The big bank must pay for mistakes made by Credit Suisse in the transaction of investment firm Archegos Capital Management, according to US and UK financial authorities.
In June, Switzerland’s largest bank, UBS, completed the purchase of troubled Credit Suisse.
Now UBS has to pay a total of $387 million (approximately NOK 3.9 billion at today’s exchange rate) in fines to US and UK authorities as a result of Credit Suisse’s unsafe credit practices.
The background is the collapse of the investment firm Archegos Capital Management.
Despite the warnings
On Monday, the US Central Bank (Fed) announced that it has reached an agreement with UBS About $268.5 million.
The Fed wrote that the fine comes because of Credit Suisse’s ties to Archegos Capital Management.
The investment firm was a family office led by director Bill Hwang. During the spring of 2021, the company rocked Wall Street, when it broke margin requirements on positions linked to a number of stocks. These violations led to a number of banks foreclosing mortgages massively as stock prices plummeted.
Since then, Archegos has been accused of fraud and price gouging.
In its statement, the Fed wrote that Credit Suisse failed to manage risks related to Archegos Capital Management despite repeated warnings. The authority is asking Credit Suisse to improve risk management and address deficiencies in its US operations.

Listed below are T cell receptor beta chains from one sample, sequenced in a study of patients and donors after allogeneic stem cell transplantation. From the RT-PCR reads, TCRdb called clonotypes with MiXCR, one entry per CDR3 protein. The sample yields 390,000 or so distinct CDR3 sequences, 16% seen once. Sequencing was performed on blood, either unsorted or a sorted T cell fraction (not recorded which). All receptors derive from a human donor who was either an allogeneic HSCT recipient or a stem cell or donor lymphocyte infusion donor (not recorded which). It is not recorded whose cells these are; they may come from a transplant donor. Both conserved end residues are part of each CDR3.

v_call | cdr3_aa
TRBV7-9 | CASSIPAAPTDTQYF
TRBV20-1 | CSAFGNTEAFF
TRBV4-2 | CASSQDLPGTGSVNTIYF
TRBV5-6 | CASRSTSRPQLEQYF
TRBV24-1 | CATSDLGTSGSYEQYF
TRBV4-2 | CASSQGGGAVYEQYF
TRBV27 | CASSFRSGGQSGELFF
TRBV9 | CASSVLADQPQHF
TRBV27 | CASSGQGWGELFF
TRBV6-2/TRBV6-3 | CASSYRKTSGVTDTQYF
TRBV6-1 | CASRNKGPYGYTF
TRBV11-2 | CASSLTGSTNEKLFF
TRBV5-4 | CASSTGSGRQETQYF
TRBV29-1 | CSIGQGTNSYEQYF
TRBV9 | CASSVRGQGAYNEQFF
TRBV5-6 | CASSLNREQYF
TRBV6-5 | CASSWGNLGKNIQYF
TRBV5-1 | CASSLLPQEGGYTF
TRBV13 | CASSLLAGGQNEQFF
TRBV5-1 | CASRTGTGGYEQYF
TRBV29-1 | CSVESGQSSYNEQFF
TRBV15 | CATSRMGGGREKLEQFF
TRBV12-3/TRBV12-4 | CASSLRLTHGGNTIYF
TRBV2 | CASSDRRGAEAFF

Historic fine from the Bank of England
Also the British Central Bank Announcing a Credit Suisse fine Monday. The fine is a maximum of £87m for a failed risk management from 1 January 2020 to 31 March 2021 exposure to Archegos.
The UK’s Prudential Regulatory Authority (PRA) writes that it is part of a globally coordinated decision together with Swiss supervisory authorities and the US Federal Reserve. The total penalty imposed is $387.5 million.
Governor Sam Woods issues a statement from the PRA:
Credit Suisse’s failure to effectively manage risk was extremely serious and created a significant threat to the integrity and integrity of the company. The seriousness and prevalence of these errors led to the imposition of a fine today, which is the largest fine ever imposed by the Code of Civil Procedure.
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